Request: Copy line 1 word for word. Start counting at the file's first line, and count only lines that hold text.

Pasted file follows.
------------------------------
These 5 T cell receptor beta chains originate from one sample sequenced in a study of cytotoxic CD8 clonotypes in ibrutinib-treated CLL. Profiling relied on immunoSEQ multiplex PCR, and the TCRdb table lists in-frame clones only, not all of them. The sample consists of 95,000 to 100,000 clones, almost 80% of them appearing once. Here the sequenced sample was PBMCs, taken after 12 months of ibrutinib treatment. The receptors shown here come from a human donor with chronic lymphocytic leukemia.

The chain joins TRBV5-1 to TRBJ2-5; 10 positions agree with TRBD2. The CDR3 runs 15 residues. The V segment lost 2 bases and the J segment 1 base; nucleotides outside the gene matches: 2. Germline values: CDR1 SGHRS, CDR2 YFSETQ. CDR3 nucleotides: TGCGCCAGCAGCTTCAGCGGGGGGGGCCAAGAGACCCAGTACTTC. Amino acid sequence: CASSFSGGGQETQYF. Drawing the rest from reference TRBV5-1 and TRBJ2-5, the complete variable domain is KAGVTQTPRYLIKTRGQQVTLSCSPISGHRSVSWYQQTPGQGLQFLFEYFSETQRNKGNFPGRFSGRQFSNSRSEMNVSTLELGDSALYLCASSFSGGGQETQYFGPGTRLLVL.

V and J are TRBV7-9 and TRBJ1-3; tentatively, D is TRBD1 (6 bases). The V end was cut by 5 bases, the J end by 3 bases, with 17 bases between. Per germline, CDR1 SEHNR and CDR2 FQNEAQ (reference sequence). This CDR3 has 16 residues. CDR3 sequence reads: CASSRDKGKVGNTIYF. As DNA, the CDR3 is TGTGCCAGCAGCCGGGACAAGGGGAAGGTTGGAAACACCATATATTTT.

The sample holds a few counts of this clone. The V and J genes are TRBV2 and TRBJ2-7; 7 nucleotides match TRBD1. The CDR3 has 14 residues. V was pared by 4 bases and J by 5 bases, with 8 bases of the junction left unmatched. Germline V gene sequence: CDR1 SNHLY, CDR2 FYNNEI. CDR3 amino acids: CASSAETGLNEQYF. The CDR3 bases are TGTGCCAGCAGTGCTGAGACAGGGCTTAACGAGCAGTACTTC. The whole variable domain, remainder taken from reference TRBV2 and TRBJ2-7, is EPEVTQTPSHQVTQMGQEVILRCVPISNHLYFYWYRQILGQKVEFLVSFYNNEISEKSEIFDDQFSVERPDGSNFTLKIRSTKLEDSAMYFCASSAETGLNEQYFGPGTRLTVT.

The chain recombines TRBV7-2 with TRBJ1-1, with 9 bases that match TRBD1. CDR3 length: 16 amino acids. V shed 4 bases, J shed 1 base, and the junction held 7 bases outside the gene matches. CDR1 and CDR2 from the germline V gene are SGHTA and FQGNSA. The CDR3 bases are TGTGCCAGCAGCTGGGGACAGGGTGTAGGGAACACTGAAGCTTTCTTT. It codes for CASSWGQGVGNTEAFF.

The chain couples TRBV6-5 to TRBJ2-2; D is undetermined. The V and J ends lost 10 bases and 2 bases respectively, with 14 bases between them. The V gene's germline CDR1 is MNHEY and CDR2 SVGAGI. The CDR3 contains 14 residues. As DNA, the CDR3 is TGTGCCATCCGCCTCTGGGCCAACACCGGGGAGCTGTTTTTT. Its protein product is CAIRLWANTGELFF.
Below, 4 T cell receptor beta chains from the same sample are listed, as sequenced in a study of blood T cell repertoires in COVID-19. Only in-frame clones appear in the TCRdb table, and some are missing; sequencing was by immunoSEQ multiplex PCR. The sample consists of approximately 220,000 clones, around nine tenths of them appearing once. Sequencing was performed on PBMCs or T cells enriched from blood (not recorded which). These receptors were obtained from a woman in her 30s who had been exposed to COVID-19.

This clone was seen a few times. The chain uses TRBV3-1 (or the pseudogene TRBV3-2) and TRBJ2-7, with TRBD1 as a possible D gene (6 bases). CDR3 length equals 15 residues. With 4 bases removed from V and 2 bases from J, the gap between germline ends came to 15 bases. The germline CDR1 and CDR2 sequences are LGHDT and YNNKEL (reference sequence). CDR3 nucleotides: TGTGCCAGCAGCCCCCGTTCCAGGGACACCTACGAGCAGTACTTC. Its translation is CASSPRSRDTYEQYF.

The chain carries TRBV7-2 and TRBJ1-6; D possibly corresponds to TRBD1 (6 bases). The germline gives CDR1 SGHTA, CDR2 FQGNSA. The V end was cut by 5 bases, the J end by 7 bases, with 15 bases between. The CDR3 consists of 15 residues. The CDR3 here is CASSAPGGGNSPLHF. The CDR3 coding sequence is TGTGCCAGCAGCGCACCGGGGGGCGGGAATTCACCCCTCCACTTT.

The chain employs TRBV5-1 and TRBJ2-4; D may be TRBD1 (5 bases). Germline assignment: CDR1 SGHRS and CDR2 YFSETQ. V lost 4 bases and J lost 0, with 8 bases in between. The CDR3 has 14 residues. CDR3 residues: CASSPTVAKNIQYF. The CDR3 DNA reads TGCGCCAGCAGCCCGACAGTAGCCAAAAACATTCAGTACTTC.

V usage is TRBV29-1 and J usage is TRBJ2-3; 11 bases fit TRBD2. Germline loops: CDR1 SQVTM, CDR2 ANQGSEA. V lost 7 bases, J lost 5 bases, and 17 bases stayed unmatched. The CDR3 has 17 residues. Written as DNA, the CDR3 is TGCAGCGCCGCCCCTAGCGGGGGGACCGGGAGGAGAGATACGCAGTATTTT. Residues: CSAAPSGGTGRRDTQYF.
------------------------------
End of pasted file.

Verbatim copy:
These 5 T cell receptor beta chains originate from one sample sequenced in a study of cytotoxic CD8 clonotypes in ibrutinib-treated CLL. Profiling relied on immunoSEQ multiplex PCR, and the TCRdb table lists in-frame clones only, not all of them. The sample consists of 95,000 to 100,000 clones, almost 80% of them appearing once. Here the sequenced sample was PBMCs, taken after 12 months of ibrutinib treatment. The receptors shown here come from a human donor with chronic lymphocytic leukemia.